Also, an indirect effect of pressure exists on the effective compression ratio of compressible fluids. The compression ratio reduces the amount of net volume flow through the outlet port relative to the displacement of the pump. Although not a true slip in the sense discussed up to this point, the type of slip caused by this effect reduces the net volume delivered through the outlet port and consequently affects the volumetric efficiency. This effect is a secondary effect in most liquids but can become a large component of the slip in aerated or compressible liquids. An increase in the compression ratio caused by an increase in the pressure difference causes an increase in slip from this effect.

Flow Rate and Displacement The flow rate or capacity Qc of a rotary pump is the net quantity of fluid delivered by the pump per the unit of time through its outlet port or ports under any given operating condition. When the fluid is incompressible, the flow rate is numerically equal to the total volume of liquid displaced by the pump per the unit of time minus the slip, all expressed in the same units. When a rotary pump is operating with zero slip, the theoretical or geometrical displacement Qd of the pump becomes the flow rate Qc. A common unit of flow rate is U.S. gallons per minute (cubic meters per hour):

The theoretical displacement D per revolution (where Qd = ND and N = revolutions per unit time) can be found by integrating the differential rate of a net volume transfer over one shaft revolution with respect to the angular displacement of the drive shaft through any complete planar segment taken through the pump chamber between the inlet and outlet ports. Most pump rotors have constant radial dimensions in the axial direction in the body cavity and sweep a right circular cylinder of volume while rotating. This means in single-rotor pumps or in multiple-rotor pumps where no sealing contact exists between rotors (all dynamic seals are formed between rotor elements and body surfaces), the volume transfer computation can be based on polar coordinates centered on each rotor axis and the contribution to the net volume transfer found for each rotor independently.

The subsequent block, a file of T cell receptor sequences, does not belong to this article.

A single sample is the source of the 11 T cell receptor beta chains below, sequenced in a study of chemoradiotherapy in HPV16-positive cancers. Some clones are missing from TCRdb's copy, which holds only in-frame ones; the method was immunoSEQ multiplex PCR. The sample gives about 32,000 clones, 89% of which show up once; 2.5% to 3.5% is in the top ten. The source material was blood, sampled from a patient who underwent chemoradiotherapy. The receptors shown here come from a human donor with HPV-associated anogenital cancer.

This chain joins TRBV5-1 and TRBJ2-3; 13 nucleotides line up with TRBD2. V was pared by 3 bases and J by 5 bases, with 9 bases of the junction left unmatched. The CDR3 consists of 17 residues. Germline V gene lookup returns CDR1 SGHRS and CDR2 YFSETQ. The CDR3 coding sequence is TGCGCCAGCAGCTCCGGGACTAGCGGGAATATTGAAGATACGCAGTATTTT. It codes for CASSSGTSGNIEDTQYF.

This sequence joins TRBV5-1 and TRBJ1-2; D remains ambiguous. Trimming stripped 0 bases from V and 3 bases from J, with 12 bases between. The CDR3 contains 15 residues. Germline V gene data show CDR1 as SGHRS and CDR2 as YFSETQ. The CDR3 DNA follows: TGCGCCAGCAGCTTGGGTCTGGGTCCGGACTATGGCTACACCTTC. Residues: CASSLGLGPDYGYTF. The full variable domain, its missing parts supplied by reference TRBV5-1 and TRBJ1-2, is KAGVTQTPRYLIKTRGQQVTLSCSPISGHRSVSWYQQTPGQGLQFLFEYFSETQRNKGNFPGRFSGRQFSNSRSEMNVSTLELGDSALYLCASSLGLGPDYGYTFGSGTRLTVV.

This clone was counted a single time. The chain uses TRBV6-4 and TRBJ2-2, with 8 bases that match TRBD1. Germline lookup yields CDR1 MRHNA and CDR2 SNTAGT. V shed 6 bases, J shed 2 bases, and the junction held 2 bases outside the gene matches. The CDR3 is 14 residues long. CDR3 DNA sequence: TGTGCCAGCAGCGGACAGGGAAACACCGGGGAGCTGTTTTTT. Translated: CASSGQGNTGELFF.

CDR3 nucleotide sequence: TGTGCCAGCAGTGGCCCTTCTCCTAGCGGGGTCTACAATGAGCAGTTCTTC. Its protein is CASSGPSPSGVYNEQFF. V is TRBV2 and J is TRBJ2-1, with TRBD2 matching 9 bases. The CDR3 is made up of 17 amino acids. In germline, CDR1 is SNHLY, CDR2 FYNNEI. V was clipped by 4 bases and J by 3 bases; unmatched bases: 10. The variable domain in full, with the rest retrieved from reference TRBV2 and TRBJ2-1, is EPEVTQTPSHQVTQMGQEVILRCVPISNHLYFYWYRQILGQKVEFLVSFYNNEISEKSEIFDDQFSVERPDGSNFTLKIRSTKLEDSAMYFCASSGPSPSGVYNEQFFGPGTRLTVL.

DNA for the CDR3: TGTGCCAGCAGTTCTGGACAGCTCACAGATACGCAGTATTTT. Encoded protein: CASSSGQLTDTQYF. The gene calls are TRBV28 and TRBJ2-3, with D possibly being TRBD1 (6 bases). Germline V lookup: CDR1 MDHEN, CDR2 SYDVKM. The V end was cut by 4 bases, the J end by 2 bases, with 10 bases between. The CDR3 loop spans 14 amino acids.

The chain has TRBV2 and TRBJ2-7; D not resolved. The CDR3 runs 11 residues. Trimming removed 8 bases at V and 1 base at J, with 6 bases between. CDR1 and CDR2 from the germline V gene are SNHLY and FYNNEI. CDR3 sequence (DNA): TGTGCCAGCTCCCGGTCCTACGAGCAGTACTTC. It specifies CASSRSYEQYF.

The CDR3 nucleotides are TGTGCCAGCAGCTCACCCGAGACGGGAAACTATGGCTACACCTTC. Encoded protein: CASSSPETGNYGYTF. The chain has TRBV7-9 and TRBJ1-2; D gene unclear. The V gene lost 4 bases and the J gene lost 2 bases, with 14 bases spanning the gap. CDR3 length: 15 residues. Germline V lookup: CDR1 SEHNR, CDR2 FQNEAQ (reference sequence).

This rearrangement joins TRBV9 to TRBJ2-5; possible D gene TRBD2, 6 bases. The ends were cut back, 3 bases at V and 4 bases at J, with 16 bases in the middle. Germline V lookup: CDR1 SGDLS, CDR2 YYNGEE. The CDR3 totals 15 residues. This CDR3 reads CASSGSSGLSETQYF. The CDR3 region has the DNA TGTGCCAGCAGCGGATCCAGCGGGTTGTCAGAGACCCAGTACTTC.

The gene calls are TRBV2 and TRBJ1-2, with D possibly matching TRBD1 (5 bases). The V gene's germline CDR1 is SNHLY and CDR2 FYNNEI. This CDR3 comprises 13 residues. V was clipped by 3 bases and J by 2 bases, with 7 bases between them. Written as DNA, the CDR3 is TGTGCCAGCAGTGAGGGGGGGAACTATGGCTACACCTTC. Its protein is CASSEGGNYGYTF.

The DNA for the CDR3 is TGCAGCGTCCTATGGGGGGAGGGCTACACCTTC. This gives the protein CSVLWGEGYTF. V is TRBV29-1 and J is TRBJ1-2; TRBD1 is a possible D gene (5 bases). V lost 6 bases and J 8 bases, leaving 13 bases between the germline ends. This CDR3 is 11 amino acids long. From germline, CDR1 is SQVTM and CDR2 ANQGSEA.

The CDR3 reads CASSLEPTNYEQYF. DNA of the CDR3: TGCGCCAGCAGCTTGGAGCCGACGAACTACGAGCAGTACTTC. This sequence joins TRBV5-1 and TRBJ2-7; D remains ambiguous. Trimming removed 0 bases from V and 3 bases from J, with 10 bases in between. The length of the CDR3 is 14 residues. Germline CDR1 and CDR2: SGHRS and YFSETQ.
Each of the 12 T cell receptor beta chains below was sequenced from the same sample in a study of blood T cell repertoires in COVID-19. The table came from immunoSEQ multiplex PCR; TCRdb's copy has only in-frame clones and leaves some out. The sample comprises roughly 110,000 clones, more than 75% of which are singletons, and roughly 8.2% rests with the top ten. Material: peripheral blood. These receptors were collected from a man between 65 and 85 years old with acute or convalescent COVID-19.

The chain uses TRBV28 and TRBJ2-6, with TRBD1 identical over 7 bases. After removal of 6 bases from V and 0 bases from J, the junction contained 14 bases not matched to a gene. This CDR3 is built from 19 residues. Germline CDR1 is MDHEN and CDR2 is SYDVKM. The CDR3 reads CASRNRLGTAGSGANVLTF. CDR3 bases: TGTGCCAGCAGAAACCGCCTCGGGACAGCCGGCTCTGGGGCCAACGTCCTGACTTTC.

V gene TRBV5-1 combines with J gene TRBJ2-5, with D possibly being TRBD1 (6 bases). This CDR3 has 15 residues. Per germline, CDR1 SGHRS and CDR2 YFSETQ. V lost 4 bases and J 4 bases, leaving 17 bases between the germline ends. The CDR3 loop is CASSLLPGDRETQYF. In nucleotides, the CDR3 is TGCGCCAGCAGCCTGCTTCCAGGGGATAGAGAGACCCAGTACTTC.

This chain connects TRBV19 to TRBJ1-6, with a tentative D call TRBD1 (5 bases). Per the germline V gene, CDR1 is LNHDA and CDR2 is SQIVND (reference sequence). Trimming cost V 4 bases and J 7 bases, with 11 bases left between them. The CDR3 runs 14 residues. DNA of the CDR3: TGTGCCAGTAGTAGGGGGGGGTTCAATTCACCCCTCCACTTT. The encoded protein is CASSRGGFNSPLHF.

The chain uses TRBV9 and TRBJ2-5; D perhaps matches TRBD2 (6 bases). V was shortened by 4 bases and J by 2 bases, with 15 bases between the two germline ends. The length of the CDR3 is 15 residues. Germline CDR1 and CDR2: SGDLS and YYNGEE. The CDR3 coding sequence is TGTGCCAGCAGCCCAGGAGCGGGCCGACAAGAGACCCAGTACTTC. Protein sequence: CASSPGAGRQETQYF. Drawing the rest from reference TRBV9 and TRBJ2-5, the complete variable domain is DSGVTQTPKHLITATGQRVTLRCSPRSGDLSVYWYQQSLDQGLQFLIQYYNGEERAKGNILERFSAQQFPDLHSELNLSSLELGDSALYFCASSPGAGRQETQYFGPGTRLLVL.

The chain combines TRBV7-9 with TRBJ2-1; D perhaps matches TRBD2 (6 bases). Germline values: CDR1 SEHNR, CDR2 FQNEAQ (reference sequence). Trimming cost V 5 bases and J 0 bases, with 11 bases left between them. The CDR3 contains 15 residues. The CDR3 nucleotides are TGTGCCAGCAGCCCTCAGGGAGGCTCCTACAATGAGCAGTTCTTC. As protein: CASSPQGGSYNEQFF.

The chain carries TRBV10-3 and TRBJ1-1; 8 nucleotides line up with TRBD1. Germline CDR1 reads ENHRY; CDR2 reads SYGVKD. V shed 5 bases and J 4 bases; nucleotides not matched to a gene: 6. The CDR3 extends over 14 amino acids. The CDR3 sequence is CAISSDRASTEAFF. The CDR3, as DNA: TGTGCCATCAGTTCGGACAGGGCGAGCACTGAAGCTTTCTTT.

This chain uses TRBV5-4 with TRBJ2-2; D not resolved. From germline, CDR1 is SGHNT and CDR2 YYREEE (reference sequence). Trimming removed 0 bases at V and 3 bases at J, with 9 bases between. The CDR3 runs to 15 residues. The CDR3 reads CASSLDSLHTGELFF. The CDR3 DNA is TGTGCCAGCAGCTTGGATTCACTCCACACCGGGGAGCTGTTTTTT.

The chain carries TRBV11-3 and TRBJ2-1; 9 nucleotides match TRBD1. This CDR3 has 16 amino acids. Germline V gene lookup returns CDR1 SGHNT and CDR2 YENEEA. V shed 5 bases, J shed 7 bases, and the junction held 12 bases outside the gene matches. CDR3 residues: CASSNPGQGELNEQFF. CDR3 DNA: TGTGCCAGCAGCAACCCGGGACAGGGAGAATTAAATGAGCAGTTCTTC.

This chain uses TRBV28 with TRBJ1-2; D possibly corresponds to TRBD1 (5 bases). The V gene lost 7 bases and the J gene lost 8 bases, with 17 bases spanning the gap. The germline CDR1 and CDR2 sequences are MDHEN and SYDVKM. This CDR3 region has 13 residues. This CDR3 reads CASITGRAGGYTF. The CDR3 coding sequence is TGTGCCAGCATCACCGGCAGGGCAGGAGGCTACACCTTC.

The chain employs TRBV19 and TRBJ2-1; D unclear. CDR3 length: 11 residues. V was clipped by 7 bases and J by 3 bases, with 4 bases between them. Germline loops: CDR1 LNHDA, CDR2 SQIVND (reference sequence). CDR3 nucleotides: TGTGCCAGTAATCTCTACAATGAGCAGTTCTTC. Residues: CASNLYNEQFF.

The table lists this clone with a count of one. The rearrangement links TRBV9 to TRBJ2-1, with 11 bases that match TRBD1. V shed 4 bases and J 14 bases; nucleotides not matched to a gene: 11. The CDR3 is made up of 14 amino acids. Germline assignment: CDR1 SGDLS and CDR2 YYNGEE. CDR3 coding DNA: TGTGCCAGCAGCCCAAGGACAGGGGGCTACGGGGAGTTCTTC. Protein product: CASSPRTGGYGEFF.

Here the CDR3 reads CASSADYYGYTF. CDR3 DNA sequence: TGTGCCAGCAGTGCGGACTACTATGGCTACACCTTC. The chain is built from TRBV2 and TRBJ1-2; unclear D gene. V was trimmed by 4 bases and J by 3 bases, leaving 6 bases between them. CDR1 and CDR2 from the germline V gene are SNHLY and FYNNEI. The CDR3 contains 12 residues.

In general, the axial dimension of the rotor in the body cavity can be most simply expressed if the planar segment is taken through the rotor axis, or at least parallel to the rotor axis. Also, for most types of rotary pumps, the computation is simplified if the intersections of the plane with the body cavity occur in a CTIO region, usually midway between the inlet and outlet ports of the pump. This is particularly true for those rotary pumps that pump equally well in either direction of rotation and are generally symmetric. In many cases, the computation can be further simplified by separating the differential statement for volume transfer through the plane from the inlet to the outlet from that for volume transfer through the plane from the outlet to the inlet and expressing the results as a difference. Examples of this method of computation for some commonly used types of rotary pumps follow.

A section through a vane pump is shown in Figure 14. Let z be the axial distance toward the front endplate from the rotor end surface next to the rear endplate, and let Z be the total axial length of the rotor. Let r be the radial distance from the rotor axis. Let R1 be the minimum radial dimension of the rotor elements at the intersection of the plane with the minor cam radius of the pump chamber in the CTIO zone. Let R2 be the maximum radial dimension of the rotor elements at the intersection of the plane with the major cam radius of the pump chamber in the CTIO zone. Let f be the angular displacement of the drive shaft (assumed to be direct-coupled to the rotor with no gear increase or decrease). Then, the general equation for D is where k is a constant used to convert D to desired units (k = 1 if z and r are in feet and D is in cubic feet per revolution). For vanes with non-zero thickness, the actual value of D will be slightly smaller than this.

The equation describing the transition of the major radius cam surface to the minor radius cam surface is not used or needed in Equation 3, because the planar segment is entirely in the CTIO zone of the pump. Also, the integration limits for r were chosen by noting that the net volume transfer for all r < R1 cancels and equals zero. The same result is obtained if the integral is expressed as the difference of the positive contribution of the integration limits 0 to R1.

The same computations and formula apply to flexible vane pumps with the vanes on the rotor and to any vane-in rotor pump where the surface creating the pumping action is